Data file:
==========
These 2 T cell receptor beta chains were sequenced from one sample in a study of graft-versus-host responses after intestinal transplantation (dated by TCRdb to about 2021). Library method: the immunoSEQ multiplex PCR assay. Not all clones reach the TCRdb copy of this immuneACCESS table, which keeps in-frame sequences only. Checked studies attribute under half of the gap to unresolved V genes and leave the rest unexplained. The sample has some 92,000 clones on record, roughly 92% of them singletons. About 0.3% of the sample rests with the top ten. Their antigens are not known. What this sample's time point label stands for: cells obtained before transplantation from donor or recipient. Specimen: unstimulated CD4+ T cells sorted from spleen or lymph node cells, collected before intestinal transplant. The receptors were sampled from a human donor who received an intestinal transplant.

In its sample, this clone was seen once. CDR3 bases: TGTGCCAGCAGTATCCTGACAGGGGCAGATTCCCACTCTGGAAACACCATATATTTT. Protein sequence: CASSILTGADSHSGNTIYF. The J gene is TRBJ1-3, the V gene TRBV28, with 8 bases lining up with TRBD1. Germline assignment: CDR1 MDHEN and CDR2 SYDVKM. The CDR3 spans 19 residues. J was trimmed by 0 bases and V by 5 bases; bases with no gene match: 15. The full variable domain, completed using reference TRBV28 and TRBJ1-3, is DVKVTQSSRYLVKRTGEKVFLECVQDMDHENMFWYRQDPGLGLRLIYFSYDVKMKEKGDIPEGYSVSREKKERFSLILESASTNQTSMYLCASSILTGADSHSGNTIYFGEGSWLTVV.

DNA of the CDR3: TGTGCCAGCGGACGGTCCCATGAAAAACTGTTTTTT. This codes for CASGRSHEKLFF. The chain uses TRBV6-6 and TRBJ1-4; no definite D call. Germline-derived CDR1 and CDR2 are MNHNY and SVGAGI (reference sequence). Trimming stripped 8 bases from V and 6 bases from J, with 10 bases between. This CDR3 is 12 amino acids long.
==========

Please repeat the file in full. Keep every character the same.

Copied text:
These 2 T cell receptor beta chains were sequenced from one sample in a study of graft-versus-host responses after intestinal transplantation (dated by TCRdb to about 2021). Library method: the immunoSEQ multiplex PCR assay. Not all clones reach the TCRdb copy of this immuneACCESS table, which keeps in-frame sequences only. Checked studies attribute under half of the gap to unresolved V genes and leave the rest unexplained. The sample has some 92,000 clones on record, roughly 92% of them singletons. About 0.3% of the sample rests with the top ten. Their antigens are not known. What this sample's time point label stands for: cells obtained before transplantation from donor or recipient. Specimen: unstimulated CD4+ T cells sorted from spleen or lymph node cells, collected before intestinal transplant. The receptors were sampled from a human donor who received an intestinal transplant.

In its sample, this clone was seen once. CDR3 bases: TGTGCCAGCAGTATCCTGACAGGGGCAGATTCCCACTCTGGAAACACCATATATTTT. Protein sequence: CASSILTGADSHSGNTIYF. The J gene is TRBJ1-3, the V gene TRBV28, with 8 bases lining up with TRBD1. Germline assignment: CDR1 MDHEN and CDR2 SYDVKM. The CDR3 spans 19 residues. J was trimmed by 0 bases and V by 5 bases; bases with no gene match: 15. The full variable domain, completed using reference TRBV28 and TRBJ1-3, is DVKVTQSSRYLVKRTGEKVFLECVQDMDHENMFWYRQDPGLGLRLIYFSYDVKMKEKGDIPEGYSVSREKKERFSLILESASTNQTSMYLCASSILTGADSHSGNTIYFGEGSWLTVV.

DNA of the CDR3: TGTGCCAGCGGACGGTCCCATGAAAAACTGTTTTTT. This codes for CASGRSHEKLFF. The chain uses TRBV6-6 and TRBJ1-4; no definite D call. Germline-derived CDR1 and CDR2 are MNHNY and SVGAGI (reference sequence). Trimming stripped 8 bases from V and 6 bases from J, with 10 bases between. This CDR3 is 12 amino acids long.